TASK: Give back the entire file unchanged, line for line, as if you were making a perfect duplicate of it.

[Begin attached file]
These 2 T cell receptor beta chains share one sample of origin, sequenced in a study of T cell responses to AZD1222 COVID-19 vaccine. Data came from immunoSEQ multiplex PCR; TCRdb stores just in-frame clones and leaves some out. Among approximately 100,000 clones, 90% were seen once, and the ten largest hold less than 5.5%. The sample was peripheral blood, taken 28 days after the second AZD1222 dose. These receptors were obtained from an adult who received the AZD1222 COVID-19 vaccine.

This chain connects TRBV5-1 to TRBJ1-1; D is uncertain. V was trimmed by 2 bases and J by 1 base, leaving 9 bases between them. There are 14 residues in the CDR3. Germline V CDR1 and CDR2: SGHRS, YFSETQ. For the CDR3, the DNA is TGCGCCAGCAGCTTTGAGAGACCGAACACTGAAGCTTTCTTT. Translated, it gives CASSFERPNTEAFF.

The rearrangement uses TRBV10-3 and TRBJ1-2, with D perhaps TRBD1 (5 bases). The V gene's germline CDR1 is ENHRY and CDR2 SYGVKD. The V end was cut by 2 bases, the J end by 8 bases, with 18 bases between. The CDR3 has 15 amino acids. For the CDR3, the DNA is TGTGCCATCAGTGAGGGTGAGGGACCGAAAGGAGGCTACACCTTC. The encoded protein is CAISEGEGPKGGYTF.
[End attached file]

These 2 T cell receptor beta chains share one sample of origin, sequenced in a study of T cell responses to AZD1222 COVID-19 vaccine. Data came from immunoSEQ multiplex PCR; TCRdb stores just in-frame clones and leaves some out. Among approximately 100,000 clones, 90% were seen once, and the ten largest hold less than 5.5%. The sample was peripheral blood, taken 28 days after the second AZD1222 dose. These receptors were obtained from an adult who received the AZD1222 COVID-19 vaccine.

This chain connects TRBV5-1 to TRBJ1-1; D is uncertain. V was trimmed by 2 bases and J by 1 base, leaving 9 bases between them. There are 14 residues in the CDR3. Germline V CDR1 and CDR2: SGHRS, YFSETQ. For the CDR3, the DNA is TGCGCCAGCAGCTTTGAGAGACCGAACACTGAAGCTTTCTTT. Translated, it gives CASSFERPNTEAFF.

The rearrangement uses TRBV10-3 and TRBJ1-2, with D perhaps TRBD1 (5 bases). The V gene's germline CDR1 is ENHRY and CDR2 SYGVKD. The V end was cut by 2 bases, the J end by 8 bases, with 18 bases between. The CDR3 has 15 amino acids. For the CDR3, the DNA is TGTGCCATCAGTGAGGGTGAGGGACCGAAAGGAGGCTACACCTTC. The encoded protein is CAISEGEGPKGGYTF.